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Why do we work out? Why do we train? Why do we sweat, puke, cry, and everything else in between. We work on our ‘diets’ [meaning what we eat, not how we eat], stare in the mirror, stand on the scale [every-so-often], and dream about tomorrow.
Some say health. Some say to prove a point. Some will just say that want to lose weight.
In the end though; we want to be visually appealing.
It’s a fact that the subconscious to anyone would boastfully or ashamedly admit. It’s our nature to be physically appealing, in hopes of appealing to an individual, or in other words…
Being skinny was hot, love handles were not, and the list can go on about what our culture [and underground culture] have declared attractive, unattractive, and in between.
"Modest is hottest", I heard a girl in church say, trying to breathe from her skin-tight polo.
We’ve created a societal blunder of attempting to incorporate one set design to all the chess pieces on the table. The reality is that we are pawns, kings, queens, and knights in the wind. We’re merely unique by our own design. Yes, we can lose to fat, shed the calories, and boost the heart. We can gather the gear, lace up the shoes, and attempt to ‘kick asphalt’ down the road, but in the end our inner being still suffices to taunt the ever perplexing, thought invoking idea in our mere little minds; do we ever really change?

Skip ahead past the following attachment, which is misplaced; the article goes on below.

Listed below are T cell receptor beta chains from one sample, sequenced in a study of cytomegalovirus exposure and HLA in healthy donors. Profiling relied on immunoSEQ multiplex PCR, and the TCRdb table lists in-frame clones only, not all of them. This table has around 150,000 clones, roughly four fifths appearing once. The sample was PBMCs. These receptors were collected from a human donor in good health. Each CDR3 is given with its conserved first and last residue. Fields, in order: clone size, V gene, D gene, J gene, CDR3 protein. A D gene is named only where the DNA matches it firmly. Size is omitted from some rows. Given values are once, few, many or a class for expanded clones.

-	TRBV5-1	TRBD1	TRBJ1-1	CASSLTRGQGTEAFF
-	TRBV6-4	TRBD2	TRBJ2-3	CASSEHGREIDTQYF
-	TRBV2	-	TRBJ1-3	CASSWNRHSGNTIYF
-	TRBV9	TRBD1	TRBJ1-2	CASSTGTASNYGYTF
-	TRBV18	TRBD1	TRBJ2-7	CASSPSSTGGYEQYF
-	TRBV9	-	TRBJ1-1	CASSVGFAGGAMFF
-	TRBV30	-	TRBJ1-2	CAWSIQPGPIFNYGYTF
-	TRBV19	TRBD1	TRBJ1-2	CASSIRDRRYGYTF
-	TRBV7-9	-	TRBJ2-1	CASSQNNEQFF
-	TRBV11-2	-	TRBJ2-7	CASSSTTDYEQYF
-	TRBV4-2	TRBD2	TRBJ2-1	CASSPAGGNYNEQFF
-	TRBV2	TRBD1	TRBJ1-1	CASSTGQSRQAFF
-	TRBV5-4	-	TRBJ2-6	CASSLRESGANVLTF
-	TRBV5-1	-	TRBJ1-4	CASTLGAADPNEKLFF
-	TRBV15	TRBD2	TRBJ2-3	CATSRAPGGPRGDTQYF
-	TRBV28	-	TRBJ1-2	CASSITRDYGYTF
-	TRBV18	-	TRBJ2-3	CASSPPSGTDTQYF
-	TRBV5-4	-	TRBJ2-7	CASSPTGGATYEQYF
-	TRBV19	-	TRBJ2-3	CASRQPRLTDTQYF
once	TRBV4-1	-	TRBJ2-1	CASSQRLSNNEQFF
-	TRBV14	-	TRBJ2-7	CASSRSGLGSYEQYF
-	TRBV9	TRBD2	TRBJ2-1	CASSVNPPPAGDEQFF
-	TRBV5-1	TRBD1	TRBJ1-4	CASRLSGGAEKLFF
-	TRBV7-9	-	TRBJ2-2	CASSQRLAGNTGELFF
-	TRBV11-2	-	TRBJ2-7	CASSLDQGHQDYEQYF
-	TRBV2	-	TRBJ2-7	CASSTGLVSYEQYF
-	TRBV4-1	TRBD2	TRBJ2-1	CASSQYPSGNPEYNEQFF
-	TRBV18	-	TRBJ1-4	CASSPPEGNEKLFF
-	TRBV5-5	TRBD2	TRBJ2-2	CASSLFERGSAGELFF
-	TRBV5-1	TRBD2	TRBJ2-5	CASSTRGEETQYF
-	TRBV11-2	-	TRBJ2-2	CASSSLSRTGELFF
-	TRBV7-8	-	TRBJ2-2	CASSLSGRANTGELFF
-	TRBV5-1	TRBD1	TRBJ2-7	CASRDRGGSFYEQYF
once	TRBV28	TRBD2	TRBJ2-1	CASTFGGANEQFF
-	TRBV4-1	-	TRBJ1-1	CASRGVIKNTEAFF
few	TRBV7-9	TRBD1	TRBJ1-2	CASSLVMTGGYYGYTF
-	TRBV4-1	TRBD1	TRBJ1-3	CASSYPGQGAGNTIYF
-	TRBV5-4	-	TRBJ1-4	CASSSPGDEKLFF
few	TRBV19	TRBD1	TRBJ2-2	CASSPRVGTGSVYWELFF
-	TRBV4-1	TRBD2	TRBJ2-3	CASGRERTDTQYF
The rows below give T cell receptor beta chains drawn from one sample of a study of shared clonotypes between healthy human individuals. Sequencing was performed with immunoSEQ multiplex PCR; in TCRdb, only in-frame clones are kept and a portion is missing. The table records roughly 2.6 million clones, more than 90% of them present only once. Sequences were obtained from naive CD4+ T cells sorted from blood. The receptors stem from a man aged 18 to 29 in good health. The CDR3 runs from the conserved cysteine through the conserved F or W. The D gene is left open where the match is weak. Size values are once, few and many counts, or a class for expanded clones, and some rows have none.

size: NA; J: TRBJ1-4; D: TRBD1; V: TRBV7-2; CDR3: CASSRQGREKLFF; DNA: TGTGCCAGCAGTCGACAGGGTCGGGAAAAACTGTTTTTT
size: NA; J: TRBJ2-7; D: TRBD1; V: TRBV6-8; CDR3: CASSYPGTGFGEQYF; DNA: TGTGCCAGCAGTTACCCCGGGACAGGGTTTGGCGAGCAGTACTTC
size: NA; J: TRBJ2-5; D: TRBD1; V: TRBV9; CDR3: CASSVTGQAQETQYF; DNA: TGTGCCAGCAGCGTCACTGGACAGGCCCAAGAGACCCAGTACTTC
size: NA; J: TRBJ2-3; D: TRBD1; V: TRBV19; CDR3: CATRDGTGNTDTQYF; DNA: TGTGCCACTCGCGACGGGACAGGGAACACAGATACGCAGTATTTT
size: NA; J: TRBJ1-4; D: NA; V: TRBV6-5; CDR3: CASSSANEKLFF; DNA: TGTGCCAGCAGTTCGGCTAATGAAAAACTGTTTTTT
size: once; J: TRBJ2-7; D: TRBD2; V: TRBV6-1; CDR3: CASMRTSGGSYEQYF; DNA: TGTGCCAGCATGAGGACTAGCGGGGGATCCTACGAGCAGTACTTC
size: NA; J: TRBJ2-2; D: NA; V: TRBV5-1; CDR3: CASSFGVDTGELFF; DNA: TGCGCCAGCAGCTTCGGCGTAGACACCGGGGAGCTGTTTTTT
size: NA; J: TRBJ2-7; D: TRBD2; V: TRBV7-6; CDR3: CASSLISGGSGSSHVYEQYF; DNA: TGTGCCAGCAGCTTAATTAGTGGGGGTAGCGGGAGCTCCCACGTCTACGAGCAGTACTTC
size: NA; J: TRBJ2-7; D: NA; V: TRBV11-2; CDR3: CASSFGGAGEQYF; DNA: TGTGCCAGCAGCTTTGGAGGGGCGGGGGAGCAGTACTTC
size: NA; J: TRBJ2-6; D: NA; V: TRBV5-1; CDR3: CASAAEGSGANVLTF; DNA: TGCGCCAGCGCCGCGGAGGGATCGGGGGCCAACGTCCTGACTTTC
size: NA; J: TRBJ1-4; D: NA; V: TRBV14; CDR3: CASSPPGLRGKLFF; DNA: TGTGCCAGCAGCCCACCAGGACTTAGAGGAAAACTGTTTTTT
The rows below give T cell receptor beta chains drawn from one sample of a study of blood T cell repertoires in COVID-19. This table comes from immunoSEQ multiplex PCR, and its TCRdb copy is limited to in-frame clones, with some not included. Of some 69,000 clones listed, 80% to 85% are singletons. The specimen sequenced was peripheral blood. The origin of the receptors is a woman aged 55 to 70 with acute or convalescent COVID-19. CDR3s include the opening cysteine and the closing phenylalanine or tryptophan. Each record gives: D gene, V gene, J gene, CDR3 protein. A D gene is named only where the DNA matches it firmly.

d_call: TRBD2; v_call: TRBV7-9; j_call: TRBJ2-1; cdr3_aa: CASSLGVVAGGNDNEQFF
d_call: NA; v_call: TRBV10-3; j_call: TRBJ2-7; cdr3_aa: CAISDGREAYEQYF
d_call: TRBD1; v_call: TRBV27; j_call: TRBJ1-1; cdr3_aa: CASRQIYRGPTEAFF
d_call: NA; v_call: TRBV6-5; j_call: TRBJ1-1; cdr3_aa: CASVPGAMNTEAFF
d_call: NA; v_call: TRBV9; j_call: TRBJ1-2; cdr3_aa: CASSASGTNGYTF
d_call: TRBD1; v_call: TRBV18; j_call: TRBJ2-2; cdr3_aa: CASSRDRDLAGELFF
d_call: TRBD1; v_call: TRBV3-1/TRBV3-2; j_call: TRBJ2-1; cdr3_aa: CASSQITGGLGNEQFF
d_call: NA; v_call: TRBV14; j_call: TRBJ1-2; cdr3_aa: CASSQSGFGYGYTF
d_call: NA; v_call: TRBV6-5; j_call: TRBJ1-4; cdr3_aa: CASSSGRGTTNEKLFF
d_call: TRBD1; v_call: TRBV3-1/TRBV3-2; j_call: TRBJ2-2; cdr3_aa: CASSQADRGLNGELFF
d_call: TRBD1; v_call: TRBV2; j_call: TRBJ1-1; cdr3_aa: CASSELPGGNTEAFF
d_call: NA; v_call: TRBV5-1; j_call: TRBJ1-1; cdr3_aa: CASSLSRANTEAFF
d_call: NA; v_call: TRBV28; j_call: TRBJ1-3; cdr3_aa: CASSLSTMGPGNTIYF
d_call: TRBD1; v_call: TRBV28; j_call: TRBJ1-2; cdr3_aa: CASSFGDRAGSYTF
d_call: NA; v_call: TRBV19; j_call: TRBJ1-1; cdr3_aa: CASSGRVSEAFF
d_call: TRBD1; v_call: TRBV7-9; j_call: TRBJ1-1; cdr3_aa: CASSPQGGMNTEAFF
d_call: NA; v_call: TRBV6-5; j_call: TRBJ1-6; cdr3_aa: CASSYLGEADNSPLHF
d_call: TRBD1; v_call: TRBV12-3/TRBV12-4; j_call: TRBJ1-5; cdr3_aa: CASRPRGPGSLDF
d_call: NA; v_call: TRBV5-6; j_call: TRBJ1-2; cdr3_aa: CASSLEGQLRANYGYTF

I can only use myself as an example, as I’m still uncomfortable in my own skin.
Let’s be honest for a moment, I’ve looked in the mirror, I’ve seen one or two ladies bat a second glance. I’ll never say I’m attractive, but I will say there are far worse things out there.
I’ve shed fifty pounds since this time last year. I run like crazy because not only do I find it morbidly fun [disturbing], but because when I don’t, I become paranoid. Absolutely terrified about becoming ‘fat’, going back to dark days of my life. But when I sit back and contemplate the thoughts of ‘going back’, it isn’t just the fear associated with being physically unfit, it’s the revelation of acknowledging that at that point in my life, mentally, emotionally, spiritually, in the eyes of the one person I loved; I wasn’t good enough.
I bust by body daily, attempting to tell myself I’m good enough. I puke up garbage on cold January mornings [today] because I tell myself that I can rise above, that I am better, that I can be greater. It isn’t just about that whole nutty Olympic concept, it’s merely being comfortable in my skin.
I’m sitting here, drinking my favorite drink at the local Starbucks, wearing a leather jacket, Oakley sunglasses, driving gloves, jeans, and a polo. Yet, with that said, I can look in the mirror and still pose the question, “What else can I work on?”
Be weary of such inflammatory and wandering of the mind. As I’m still trying to accept it myself, the same poses true to so many that run and work in the way I do; even if someone accepts you for you; you still have to overcome you.